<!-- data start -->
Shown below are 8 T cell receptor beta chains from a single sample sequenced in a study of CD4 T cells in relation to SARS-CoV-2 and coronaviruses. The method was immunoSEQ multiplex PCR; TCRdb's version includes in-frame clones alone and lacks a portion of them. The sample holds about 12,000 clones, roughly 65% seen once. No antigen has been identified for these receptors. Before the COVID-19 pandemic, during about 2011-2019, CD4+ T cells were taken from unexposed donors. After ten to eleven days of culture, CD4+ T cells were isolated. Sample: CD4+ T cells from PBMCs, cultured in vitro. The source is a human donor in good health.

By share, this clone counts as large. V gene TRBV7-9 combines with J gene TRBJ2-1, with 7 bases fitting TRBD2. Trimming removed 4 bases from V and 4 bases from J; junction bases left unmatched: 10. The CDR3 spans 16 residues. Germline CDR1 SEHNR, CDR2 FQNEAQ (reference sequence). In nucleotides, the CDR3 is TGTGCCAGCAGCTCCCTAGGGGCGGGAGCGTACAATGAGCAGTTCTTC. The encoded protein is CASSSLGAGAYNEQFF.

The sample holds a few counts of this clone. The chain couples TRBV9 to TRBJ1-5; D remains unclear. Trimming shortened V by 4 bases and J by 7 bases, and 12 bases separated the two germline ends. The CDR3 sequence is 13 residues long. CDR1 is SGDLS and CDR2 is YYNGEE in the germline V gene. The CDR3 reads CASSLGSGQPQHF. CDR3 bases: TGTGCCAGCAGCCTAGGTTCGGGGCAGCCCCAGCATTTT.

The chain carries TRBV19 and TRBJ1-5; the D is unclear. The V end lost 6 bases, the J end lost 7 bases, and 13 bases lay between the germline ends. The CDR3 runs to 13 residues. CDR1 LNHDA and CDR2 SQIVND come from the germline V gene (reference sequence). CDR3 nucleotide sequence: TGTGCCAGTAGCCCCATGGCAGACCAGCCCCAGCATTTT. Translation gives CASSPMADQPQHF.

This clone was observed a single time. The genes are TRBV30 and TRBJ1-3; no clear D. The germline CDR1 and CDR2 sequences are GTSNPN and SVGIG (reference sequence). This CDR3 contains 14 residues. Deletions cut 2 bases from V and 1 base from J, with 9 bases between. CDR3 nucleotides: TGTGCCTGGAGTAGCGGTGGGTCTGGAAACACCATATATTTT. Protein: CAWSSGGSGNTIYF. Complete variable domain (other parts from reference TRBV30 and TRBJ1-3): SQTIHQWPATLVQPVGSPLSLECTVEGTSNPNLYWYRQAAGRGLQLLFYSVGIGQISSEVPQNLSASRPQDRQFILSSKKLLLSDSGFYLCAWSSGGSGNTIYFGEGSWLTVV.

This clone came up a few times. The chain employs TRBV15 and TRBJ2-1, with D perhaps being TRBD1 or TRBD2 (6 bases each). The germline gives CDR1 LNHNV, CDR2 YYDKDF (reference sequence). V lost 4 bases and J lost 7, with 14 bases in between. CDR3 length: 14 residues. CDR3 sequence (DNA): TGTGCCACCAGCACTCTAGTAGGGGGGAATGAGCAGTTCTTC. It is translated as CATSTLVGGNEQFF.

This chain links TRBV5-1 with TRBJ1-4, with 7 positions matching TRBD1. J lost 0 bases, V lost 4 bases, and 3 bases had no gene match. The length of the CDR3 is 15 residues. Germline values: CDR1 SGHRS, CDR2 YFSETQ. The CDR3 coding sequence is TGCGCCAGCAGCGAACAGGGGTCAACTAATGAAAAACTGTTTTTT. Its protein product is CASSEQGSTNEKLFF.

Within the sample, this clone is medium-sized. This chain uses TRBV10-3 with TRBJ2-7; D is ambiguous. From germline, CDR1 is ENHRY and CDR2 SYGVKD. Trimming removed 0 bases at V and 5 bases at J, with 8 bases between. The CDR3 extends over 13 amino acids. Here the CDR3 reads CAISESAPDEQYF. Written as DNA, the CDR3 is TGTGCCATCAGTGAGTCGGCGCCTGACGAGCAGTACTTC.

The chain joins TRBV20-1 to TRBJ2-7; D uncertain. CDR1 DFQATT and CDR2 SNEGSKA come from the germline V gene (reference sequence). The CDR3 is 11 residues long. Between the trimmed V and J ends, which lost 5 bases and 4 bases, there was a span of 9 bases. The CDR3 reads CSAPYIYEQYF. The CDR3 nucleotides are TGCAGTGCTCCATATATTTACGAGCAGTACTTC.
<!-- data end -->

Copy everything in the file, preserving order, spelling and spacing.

Shown below are 8 T cell receptor beta chains from a single sample sequenced in a study of CD4 T cells in relation to SARS-CoV-2 and coronaviruses. The method was immunoSEQ multiplex PCR; TCRdb's version includes in-frame clones alone and lacks a portion of them. The sample holds about 12,000 clones, roughly 65% seen once. No antigen has been identified for these receptors. Before the COVID-19 pandemic, during about 2011-2019, CD4+ T cells were taken from unexposed donors. After ten to eleven days of culture, CD4+ T cells were isolated. Sample: CD4+ T cells from PBMCs, cultured in vitro. The source is a human donor in good health.

By share, this clone counts as large. V gene TRBV7-9 combines with J gene TRBJ2-1, with 7 bases fitting TRBD2. Trimming removed 4 bases from V and 4 bases from J; junction bases left unmatched: 10. The CDR3 spans 16 residues. Germline CDR1 SEHNR, CDR2 FQNEAQ (reference sequence). In nucleotides, the CDR3 is TGTGCCAGCAGCTCCCTAGGGGCGGGAGCGTACAATGAGCAGTTCTTC. The encoded protein is CASSSLGAGAYNEQFF.

The sample holds a few counts of this clone. The chain couples TRBV9 to TRBJ1-5; D remains unclear. Trimming shortened V by 4 bases and J by 7 bases, and 12 bases separated the two germline ends. The CDR3 sequence is 13 residues long. CDR1 is SGDLS and CDR2 is YYNGEE in the germline V gene. The CDR3 reads CASSLGSGQPQHF. CDR3 bases: TGTGCCAGCAGCCTAGGTTCGGGGCAGCCCCAGCATTTT.

The chain carries TRBV19 and TRBJ1-5; the D is unclear. The V end lost 6 bases, the J end lost 7 bases, and 13 bases lay between the germline ends. The CDR3 runs to 13 residues. CDR1 LNHDA and CDR2 SQIVND come from the germline V gene (reference sequence). CDR3 nucleotide sequence: TGTGCCAGTAGCCCCATGGCAGACCAGCCCCAGCATTTT. Translation gives CASSPMADQPQHF.

This clone was observed a single time. The genes are TRBV30 and TRBJ1-3; no clear D. The germline CDR1 and CDR2 sequences are GTSNPN and SVGIG (reference sequence). This CDR3 contains 14 residues. Deletions cut 2 bases from V and 1 base from J, with 9 bases between. CDR3 nucleotides: TGTGCCTGGAGTAGCGGTGGGTCTGGAAACACCATATATTTT. Protein: CAWSSGGSGNTIYF. Complete variable domain (other parts from reference TRBV30 and TRBJ1-3): SQTIHQWPATLVQPVGSPLSLECTVEGTSNPNLYWYRQAAGRGLQLLFYSVGIGQISSEVPQNLSASRPQDRQFILSSKKLLLSDSGFYLCAWSSGGSGNTIYFGEGSWLTVV.

This clone came up a few times. The chain employs TRBV15 and TRBJ2-1, with D perhaps being TRBD1 or TRBD2 (6 bases each). The germline gives CDR1 LNHNV, CDR2 YYDKDF (reference sequence). V lost 4 bases and J lost 7, with 14 bases in between. CDR3 length: 14 residues. CDR3 sequence (DNA): TGTGCCACCAGCACTCTAGTAGGGGGGAATGAGCAGTTCTTC. It is translated as CATSTLVGGNEQFF.

This chain links TRBV5-1 with TRBJ1-4, with 7 positions matching TRBD1. J lost 0 bases, V lost 4 bases, and 3 bases had no gene match. The length of the CDR3 is 15 residues. Germline values: CDR1 SGHRS, CDR2 YFSETQ. The CDR3 coding sequence is TGCGCCAGCAGCGAACAGGGGTCAACTAATGAAAAACTGTTTTTT. Its protein product is CASSEQGSTNEKLFF.

Within the sample, this clone is medium-sized. This chain uses TRBV10-3 with TRBJ2-7; D is ambiguous. From germline, CDR1 is ENHRY and CDR2 SYGVKD. Trimming removed 0 bases at V and 5 bases at J, with 8 bases between. The CDR3 extends over 13 amino acids. Here the CDR3 reads CAISESAPDEQYF. Written as DNA, the CDR3 is TGTGCCATCAGTGAGTCGGCGCCTGACGAGCAGTACTTC.

The chain joins TRBV20-1 to TRBJ2-7; D uncertain. CDR1 DFQATT and CDR2 SNEGSKA come from the germline V gene (reference sequence). The CDR3 is 11 residues long. Between the trimmed V and J ends, which lost 5 bases and 4 bases, there was a span of 9 bases. The CDR3 reads CSAPYIYEQYF. The CDR3 nucleotides are TGCAGTGCTCCATATATTTACGAGCAGTACTTC.